IAF working on ways to beat fatigue in pilots
Indian Air Force is working on solutions to beat the fatigue in pilots during combat situations due to disruption in sleep cycles so that their performance is not affected by lack of rest.delhi Updated: Jan 17, 2011 16:23 IST
Indian Air Force is working on solutions to beat the fatigue in pilots during combat situations due to disruption in sleep cycles so that their performance is not affected by lack of rest.
The planned trials involve both pharmacological means and non-pharma techniques, a top IAF official said.
Fatigue has been a problem among pilots involved in long duration flights which sometimes makes them commit errors that can be hazardous, more so during combat operations.
"Knowing the danger this factor poses to the success of any mission, it is important that measures be taken that will minimise the risk of any undesirable outcome. That is why the Institute of Aerospace Medicine is trying out methods to combat fatigue amongst its pilots when conducting operations on round-the-clock basis," Air Marshal Dipankar Ganguly, Director General Medical Services, Air said.
"What applies during peace time is not possible when there is a war," he said.
During routine operations, a fighter pilot is well rested before he takes off. "This luxury is not there during war time. They are required to fly without adequate rest for five to ten days, depending on the nature of operation."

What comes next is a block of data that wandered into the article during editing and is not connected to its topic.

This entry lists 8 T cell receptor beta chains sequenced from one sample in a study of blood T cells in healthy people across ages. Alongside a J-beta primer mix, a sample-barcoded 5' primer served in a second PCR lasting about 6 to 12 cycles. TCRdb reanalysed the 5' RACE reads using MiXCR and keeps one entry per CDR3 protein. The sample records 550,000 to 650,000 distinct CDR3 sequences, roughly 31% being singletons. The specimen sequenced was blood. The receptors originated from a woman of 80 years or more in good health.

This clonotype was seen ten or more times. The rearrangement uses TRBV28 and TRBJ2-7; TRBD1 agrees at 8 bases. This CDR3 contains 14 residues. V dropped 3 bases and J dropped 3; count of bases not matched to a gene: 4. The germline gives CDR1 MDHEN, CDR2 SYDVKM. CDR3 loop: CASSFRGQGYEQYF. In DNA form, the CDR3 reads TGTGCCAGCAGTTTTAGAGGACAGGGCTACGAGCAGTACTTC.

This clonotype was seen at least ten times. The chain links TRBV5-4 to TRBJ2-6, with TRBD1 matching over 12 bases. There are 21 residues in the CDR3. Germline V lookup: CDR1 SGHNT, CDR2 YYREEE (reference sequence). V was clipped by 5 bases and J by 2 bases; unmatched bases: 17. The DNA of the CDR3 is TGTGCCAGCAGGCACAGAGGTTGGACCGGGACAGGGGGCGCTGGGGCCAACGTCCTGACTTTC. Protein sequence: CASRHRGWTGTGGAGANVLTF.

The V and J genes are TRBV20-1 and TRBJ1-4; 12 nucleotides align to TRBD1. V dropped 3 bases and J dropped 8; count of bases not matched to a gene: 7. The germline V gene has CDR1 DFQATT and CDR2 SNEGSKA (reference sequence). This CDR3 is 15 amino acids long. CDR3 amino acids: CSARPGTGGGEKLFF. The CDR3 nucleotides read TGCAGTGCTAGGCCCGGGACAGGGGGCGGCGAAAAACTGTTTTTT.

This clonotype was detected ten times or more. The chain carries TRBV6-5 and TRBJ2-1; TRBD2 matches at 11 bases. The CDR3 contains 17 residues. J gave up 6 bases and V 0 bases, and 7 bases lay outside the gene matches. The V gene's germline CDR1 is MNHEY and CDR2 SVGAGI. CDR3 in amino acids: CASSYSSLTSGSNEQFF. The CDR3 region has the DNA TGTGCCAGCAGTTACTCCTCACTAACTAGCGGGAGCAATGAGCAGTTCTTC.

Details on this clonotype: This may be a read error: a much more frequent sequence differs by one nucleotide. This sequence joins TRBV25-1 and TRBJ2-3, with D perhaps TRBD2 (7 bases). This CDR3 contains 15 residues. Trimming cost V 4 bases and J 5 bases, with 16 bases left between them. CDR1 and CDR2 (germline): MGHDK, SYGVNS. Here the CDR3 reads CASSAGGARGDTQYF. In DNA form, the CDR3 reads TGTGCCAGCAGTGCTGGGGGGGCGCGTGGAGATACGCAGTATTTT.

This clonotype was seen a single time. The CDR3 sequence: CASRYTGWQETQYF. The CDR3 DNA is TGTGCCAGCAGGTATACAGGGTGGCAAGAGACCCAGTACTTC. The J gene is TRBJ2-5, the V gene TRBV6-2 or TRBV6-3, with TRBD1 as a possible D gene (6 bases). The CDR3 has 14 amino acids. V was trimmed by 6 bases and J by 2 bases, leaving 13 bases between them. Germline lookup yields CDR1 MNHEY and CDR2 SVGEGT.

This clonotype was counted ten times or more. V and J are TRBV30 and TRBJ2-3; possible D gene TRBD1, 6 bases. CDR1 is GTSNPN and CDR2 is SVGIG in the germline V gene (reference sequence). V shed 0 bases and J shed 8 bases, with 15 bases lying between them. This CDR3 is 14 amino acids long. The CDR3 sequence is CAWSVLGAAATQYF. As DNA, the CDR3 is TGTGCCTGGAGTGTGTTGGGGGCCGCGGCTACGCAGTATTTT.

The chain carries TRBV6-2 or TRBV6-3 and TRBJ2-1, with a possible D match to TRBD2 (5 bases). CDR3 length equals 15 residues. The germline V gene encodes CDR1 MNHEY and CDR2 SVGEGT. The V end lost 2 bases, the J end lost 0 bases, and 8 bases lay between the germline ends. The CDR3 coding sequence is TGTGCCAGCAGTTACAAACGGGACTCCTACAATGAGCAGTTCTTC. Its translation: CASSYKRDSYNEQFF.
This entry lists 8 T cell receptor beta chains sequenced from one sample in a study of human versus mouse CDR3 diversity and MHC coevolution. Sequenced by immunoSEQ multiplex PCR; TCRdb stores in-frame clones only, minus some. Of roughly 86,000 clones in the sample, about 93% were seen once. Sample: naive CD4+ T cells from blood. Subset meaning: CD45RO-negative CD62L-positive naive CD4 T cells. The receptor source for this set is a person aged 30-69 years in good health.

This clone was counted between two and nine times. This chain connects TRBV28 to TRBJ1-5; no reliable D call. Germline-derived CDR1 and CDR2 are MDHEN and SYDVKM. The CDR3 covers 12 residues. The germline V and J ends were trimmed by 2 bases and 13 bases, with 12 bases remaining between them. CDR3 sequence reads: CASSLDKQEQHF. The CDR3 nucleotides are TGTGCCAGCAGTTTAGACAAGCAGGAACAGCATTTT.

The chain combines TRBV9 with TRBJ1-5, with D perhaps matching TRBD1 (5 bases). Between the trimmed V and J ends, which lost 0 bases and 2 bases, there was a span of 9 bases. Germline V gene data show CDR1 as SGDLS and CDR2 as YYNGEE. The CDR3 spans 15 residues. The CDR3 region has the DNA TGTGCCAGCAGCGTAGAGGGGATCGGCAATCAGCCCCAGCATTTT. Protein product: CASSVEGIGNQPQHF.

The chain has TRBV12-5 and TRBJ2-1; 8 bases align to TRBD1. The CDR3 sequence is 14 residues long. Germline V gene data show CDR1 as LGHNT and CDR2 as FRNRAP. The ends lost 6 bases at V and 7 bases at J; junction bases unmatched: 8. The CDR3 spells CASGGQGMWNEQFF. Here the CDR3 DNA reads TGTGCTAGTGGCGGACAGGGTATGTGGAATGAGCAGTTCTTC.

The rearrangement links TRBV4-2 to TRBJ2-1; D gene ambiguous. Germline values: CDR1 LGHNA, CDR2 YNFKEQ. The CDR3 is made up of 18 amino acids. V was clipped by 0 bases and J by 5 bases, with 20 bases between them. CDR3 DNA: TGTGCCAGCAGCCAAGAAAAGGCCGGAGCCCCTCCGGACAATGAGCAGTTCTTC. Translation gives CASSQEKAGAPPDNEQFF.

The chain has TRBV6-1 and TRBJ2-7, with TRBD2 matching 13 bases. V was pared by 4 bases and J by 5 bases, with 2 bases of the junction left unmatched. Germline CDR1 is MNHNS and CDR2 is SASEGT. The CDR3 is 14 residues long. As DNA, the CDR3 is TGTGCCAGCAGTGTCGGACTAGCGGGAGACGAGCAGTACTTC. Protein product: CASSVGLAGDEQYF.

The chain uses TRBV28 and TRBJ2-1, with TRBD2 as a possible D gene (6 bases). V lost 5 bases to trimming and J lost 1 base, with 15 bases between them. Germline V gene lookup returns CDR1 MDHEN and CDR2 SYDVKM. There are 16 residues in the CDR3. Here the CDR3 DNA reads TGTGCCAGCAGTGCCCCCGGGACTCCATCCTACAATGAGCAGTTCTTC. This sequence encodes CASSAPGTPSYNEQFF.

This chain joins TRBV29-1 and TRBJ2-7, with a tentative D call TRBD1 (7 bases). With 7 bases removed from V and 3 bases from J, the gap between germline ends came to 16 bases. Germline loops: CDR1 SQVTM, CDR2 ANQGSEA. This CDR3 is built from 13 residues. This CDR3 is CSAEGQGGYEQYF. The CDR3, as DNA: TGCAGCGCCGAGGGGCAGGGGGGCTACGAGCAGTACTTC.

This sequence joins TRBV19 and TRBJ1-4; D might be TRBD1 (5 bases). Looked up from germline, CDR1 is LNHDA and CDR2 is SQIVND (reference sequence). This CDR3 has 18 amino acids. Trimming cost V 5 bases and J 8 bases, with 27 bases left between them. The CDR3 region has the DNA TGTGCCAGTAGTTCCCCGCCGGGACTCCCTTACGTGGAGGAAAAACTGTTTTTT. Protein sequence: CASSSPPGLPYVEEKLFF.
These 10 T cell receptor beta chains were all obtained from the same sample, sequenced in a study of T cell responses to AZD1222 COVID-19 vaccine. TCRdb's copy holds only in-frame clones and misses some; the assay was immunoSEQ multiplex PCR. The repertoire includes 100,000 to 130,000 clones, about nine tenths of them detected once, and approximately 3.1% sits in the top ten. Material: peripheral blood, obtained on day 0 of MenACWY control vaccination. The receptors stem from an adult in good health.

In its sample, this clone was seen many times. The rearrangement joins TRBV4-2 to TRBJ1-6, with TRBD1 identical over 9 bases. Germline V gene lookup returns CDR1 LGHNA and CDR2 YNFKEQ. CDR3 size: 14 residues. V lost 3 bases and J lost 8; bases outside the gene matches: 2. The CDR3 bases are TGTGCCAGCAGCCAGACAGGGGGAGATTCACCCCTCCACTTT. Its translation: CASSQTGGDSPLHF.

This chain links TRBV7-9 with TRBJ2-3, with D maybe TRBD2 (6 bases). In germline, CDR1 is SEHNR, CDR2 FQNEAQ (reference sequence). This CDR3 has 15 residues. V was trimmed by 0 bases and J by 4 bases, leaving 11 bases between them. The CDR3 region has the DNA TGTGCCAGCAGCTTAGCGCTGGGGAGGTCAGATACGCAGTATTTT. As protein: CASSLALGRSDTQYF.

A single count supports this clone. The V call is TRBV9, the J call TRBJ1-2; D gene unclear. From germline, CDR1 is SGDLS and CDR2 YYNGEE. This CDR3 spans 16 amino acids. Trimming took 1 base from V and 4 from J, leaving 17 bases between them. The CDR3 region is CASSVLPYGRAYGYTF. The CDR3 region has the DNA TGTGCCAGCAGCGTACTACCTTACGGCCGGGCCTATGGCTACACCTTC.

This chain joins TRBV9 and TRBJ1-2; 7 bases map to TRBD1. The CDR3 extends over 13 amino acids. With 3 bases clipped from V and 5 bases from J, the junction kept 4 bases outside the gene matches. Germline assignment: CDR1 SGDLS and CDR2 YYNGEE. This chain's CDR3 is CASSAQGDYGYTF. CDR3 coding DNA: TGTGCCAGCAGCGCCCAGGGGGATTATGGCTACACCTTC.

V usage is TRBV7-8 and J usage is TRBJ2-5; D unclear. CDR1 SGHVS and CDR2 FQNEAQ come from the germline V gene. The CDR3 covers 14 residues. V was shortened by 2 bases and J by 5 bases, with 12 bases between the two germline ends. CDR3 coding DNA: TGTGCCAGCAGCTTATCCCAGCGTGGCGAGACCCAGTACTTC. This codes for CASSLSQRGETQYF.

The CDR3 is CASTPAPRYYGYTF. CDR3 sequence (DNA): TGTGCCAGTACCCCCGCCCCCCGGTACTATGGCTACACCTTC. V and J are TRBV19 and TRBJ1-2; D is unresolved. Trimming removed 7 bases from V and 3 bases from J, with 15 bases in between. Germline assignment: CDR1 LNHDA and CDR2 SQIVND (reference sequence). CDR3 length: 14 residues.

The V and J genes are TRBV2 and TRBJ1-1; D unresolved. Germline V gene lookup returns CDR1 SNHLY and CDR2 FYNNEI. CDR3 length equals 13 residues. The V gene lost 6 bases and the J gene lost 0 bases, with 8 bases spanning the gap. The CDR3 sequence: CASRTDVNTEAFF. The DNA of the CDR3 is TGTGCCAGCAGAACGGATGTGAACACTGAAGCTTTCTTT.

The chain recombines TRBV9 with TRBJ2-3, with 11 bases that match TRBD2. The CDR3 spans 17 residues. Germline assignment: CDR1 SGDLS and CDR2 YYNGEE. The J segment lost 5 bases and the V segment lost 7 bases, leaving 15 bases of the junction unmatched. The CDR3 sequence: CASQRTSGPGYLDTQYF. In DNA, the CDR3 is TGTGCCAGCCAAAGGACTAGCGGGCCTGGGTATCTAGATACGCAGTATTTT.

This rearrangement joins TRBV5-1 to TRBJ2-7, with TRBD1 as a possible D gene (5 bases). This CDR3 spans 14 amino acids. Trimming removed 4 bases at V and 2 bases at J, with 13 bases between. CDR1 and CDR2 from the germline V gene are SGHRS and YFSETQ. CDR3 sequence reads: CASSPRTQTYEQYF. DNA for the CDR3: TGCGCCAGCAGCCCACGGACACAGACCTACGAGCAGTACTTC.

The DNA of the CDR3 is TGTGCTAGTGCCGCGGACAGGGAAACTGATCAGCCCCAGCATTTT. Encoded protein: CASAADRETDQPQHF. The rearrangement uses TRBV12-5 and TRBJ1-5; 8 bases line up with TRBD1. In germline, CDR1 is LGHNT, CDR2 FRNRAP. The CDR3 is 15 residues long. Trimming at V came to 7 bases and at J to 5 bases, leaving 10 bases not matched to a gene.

Elaborating on the trials, Ganguly said "we will use both pharmacological means and non-pharma ways so that their sleep and wake pattern is adapted to the nature of operation.
"Say, it is wartime and we want our pilot to deliver at night time. So he must have a good rest before he performs. Unfortunately, if he does not have the habit of sleeping at daytime he cannot rest and here our medicines will work.
"It should be able to make him sleep during the day and also make him deliver well at night," the Air Marshal said.
He said that attempts are being made to optimise air crew and ground crew performance during situations which require intense concentration for long hours.
Group Captain Deepak Gour, director medical services, Aviation Medicine said, "Once we have the switch in our hands, the problem of irregular working hours having a cumulative effect on the ability of a pilot during important missions can be overcome."